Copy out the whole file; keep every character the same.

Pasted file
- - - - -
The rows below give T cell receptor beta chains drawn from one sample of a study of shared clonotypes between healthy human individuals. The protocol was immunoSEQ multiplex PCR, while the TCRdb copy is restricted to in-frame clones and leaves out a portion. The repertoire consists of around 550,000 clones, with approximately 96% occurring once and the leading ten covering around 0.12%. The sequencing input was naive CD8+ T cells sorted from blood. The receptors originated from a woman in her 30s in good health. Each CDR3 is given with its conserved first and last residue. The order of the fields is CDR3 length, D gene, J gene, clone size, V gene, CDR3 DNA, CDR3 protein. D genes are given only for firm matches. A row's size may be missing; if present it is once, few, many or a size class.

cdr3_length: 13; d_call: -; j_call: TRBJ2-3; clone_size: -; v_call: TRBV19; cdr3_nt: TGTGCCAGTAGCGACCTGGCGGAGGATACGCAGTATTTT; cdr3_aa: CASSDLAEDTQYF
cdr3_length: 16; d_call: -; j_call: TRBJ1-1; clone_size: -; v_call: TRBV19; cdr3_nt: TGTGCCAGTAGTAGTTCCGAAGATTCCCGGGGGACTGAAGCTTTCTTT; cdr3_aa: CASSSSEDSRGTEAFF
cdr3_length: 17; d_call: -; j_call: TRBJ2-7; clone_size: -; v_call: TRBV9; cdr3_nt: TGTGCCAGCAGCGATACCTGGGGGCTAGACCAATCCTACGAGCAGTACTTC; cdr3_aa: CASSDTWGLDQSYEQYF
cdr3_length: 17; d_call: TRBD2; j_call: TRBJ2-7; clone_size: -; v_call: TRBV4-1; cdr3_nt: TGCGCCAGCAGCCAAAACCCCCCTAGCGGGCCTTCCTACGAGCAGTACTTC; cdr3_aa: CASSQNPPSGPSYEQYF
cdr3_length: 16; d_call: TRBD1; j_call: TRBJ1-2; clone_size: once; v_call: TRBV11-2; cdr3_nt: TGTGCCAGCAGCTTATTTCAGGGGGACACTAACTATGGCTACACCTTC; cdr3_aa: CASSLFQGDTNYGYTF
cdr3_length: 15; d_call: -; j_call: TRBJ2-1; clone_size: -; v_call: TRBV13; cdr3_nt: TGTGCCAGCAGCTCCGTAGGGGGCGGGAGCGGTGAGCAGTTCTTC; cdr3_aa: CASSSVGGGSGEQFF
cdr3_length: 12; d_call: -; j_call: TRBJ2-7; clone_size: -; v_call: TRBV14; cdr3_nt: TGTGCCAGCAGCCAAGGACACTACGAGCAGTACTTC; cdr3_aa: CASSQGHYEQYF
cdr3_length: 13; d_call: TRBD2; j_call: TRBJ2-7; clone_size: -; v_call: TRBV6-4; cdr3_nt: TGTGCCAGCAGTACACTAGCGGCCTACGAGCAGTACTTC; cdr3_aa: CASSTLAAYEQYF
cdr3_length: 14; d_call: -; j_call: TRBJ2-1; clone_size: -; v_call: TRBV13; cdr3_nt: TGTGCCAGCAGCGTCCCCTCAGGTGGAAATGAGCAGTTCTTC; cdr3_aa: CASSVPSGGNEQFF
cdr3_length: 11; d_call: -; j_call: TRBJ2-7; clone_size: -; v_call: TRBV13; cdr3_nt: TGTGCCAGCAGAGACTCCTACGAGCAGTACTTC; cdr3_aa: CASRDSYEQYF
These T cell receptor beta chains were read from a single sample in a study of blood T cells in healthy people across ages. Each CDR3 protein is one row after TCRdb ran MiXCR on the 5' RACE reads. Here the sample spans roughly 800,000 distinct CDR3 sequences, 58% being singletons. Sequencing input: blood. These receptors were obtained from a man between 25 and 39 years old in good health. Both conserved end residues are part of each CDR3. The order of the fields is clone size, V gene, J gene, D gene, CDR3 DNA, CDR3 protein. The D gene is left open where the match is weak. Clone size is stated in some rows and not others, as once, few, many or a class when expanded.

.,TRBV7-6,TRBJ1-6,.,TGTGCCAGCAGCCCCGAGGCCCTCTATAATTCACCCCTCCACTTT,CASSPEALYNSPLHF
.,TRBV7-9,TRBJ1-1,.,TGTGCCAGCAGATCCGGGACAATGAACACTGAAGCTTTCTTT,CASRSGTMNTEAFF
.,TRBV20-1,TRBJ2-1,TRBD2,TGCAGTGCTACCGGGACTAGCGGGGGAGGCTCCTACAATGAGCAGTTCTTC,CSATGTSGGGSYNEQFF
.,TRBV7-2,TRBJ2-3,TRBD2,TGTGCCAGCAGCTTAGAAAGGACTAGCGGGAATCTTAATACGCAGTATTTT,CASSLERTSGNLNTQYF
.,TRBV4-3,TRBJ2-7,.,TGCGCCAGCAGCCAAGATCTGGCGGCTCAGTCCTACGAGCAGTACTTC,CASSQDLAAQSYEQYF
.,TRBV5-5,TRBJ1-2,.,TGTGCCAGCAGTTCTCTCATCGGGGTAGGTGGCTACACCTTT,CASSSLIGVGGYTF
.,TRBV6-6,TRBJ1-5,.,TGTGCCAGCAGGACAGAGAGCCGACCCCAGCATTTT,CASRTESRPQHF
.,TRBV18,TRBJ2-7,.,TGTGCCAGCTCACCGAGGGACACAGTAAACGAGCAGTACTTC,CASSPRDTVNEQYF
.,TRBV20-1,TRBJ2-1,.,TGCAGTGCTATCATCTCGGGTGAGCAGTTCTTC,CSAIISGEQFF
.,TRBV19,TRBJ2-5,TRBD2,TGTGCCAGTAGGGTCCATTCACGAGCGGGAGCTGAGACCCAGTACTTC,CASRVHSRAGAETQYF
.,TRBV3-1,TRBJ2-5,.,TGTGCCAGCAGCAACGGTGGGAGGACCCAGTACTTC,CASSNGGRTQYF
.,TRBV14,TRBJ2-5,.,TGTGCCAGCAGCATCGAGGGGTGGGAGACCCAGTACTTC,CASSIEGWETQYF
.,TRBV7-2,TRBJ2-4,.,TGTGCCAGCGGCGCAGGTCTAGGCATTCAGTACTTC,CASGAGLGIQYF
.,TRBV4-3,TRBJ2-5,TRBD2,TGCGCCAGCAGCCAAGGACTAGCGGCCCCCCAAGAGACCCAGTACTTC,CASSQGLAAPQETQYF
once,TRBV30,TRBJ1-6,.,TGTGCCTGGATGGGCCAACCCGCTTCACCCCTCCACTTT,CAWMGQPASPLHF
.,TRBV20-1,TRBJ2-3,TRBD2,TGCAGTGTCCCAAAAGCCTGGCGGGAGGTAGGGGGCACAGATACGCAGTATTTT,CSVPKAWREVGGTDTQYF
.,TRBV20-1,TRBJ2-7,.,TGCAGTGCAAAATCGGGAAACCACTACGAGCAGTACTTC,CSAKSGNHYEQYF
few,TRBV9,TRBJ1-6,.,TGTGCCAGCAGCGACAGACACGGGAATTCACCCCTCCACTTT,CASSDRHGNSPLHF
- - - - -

The rows below give T cell receptor beta chains drawn from one sample of a study of shared clonotypes between healthy human individuals. The protocol was immunoSEQ multiplex PCR, while the TCRdb copy is restricted to in-frame clones and leaves out a portion. The repertoire consists of around 550,000 clones, with approximately 96% occurring once and the leading ten covering around 0.12%. The sequencing input was naive CD8+ T cells sorted from blood. The receptors originated from a woman in her 30s in good health. Each CDR3 is given with its conserved first and last residue. The order of the fields is CDR3 length, D gene, J gene, clone size, V gene, CDR3 DNA, CDR3 protein. D genes are given only for firm matches. A row's size may be missing; if present it is once, few, many or a size class.

cdr3_length: 13; d_call: -; j_call: TRBJ2-3; clone_size: -; v_call: TRBV19; cdr3_nt: TGTGCCAGTAGCGACCTGGCGGAGGATACGCAGTATTTT; cdr3_aa: CASSDLAEDTQYF
cdr3_length: 16; d_call: -; j_call: TRBJ1-1; clone_size: -; v_call: TRBV19; cdr3_nt: TGTGCCAGTAGTAGTTCCGAAGATTCCCGGGGGACTGAAGCTTTCTTT; cdr3_aa: CASSSSEDSRGTEAFF
cdr3_length: 17; d_call: -; j_call: TRBJ2-7; clone_size: -; v_call: TRBV9; cdr3_nt: TGTGCCAGCAGCGATACCTGGGGGCTAGACCAATCCTACGAGCAGTACTTC; cdr3_aa: CASSDTWGLDQSYEQYF
cdr3_length: 17; d_call: TRBD2; j_call: TRBJ2-7; clone_size: -; v_call: TRBV4-1; cdr3_nt: TGCGCCAGCAGCCAAAACCCCCCTAGCGGGCCTTCCTACGAGCAGTACTTC; cdr3_aa: CASSQNPPSGPSYEQYF
cdr3_length: 16; d_call: TRBD1; j_call: TRBJ1-2; clone_size: once; v_call: TRBV11-2; cdr3_nt: TGTGCCAGCAGCTTATTTCAGGGGGACACTAACTATGGCTACACCTTC; cdr3_aa: CASSLFQGDTNYGYTF
cdr3_length: 15; d_call: -; j_call: TRBJ2-1; clone_size: -; v_call: TRBV13; cdr3_nt: TGTGCCAGCAGCTCCGTAGGGGGCGGGAGCGGTGAGCAGTTCTTC; cdr3_aa: CASSSVGGGSGEQFF
cdr3_length: 12; d_call: -; j_call: TRBJ2-7; clone_size: -; v_call: TRBV14; cdr3_nt: TGTGCCAGCAGCCAAGGACACTACGAGCAGTACTTC; cdr3_aa: CASSQGHYEQYF
cdr3_length: 13; d_call: TRBD2; j_call: TRBJ2-7; clone_size: -; v_call: TRBV6-4; cdr3_nt: TGTGCCAGCAGTACACTAGCGGCCTACGAGCAGTACTTC; cdr3_aa: CASSTLAAYEQYF
cdr3_length: 14; d_call: -; j_call: TRBJ2-1; clone_size: -; v_call: TRBV13; cdr3_nt: TGTGCCAGCAGCGTCCCCTCAGGTGGAAATGAGCAGTTCTTC; cdr3_aa: CASSVPSGGNEQFF
cdr3_length: 11; d_call: -; j_call: TRBJ2-7; clone_size: -; v_call: TRBV13; cdr3_nt: TGTGCCAGCAGAGACTCCTACGAGCAGTACTTC; cdr3_aa: CASRDSYEQYF
These T cell receptor beta chains were read from a single sample in a study of blood T cells in healthy people across ages. Each CDR3 protein is one row after TCRdb ran MiXCR on the 5' RACE reads. Here the sample spans roughly 800,000 distinct CDR3 sequences, 58% being singletons. Sequencing input: blood. These receptors were obtained from a man between 25 and 39 years old in good health. Both conserved end residues are part of each CDR3. The order of the fields is clone size, V gene, J gene, D gene, CDR3 DNA, CDR3 protein. The D gene is left open where the match is weak. Clone size is stated in some rows and not others, as once, few, many or a class when expanded.

.,TRBV7-6,TRBJ1-6,.,TGTGCCAGCAGCCCCGAGGCCCTCTATAATTCACCCCTCCACTTT,CASSPEALYNSPLHF
.,TRBV7-9,TRBJ1-1,.,TGTGCCAGCAGATCCGGGACAATGAACACTGAAGCTTTCTTT,CASRSGTMNTEAFF
.,TRBV20-1,TRBJ2-1,TRBD2,TGCAGTGCTACCGGGACTAGCGGGGGAGGCTCCTACAATGAGCAGTTCTTC,CSATGTSGGGSYNEQFF
.,TRBV7-2,TRBJ2-3,TRBD2,TGTGCCAGCAGCTTAGAAAGGACTAGCGGGAATCTTAATACGCAGTATTTT,CASSLERTSGNLNTQYF
.,TRBV4-3,TRBJ2-7,.,TGCGCCAGCAGCCAAGATCTGGCGGCTCAGTCCTACGAGCAGTACTTC,CASSQDLAAQSYEQYF
.,TRBV5-5,TRBJ1-2,.,TGTGCCAGCAGTTCTCTCATCGGGGTAGGTGGCTACACCTTT,CASSSLIGVGGYTF
.,TRBV6-6,TRBJ1-5,.,TGTGCCAGCAGGACAGAGAGCCGACCCCAGCATTTT,CASRTESRPQHF
.,TRBV18,TRBJ2-7,.,TGTGCCAGCTCACCGAGGGACACAGTAAACGAGCAGTACTTC,CASSPRDTVNEQYF
.,TRBV20-1,TRBJ2-1,.,TGCAGTGCTATCATCTCGGGTGAGCAGTTCTTC,CSAIISGEQFF
.,TRBV19,TRBJ2-5,TRBD2,TGTGCCAGTAGGGTCCATTCACGAGCGGGAGCTGAGACCCAGTACTTC,CASRVHSRAGAETQYF
.,TRBV3-1,TRBJ2-5,.,TGTGCCAGCAGCAACGGTGGGAGGACCCAGTACTTC,CASSNGGRTQYF
.,TRBV14,TRBJ2-5,.,TGTGCCAGCAGCATCGAGGGGTGGGAGACCCAGTACTTC,CASSIEGWETQYF
.,TRBV7-2,TRBJ2-4,.,TGTGCCAGCGGCGCAGGTCTAGGCATTCAGTACTTC,CASGAGLGIQYF
.,TRBV4-3,TRBJ2-5,TRBD2,TGCGCCAGCAGCCAAGGACTAGCGGCCCCCCAAGAGACCCAGTACTTC,CASSQGLAAPQETQYF
once,TRBV30,TRBJ1-6,.,TGTGCCTGGATGGGCCAACCCGCTTCACCCCTCCACTTT,CAWMGQPASPLHF
.,TRBV20-1,TRBJ2-3,TRBD2,TGCAGTGTCCCAAAAGCCTGGCGGGAGGTAGGGGGCACAGATACGCAGTATTTT,CSVPKAWREVGGTDTQYF
.,TRBV20-1,TRBJ2-7,.,TGCAGTGCAAAATCGGGAAACCACTACGAGCAGTACTTC,CSAKSGNHYEQYF
few,TRBV9,TRBJ1-6,.,TGTGCCAGCAGCGACAGACACGGGAATTCACCCCTCCACTTT,CASSDRHGNSPLHF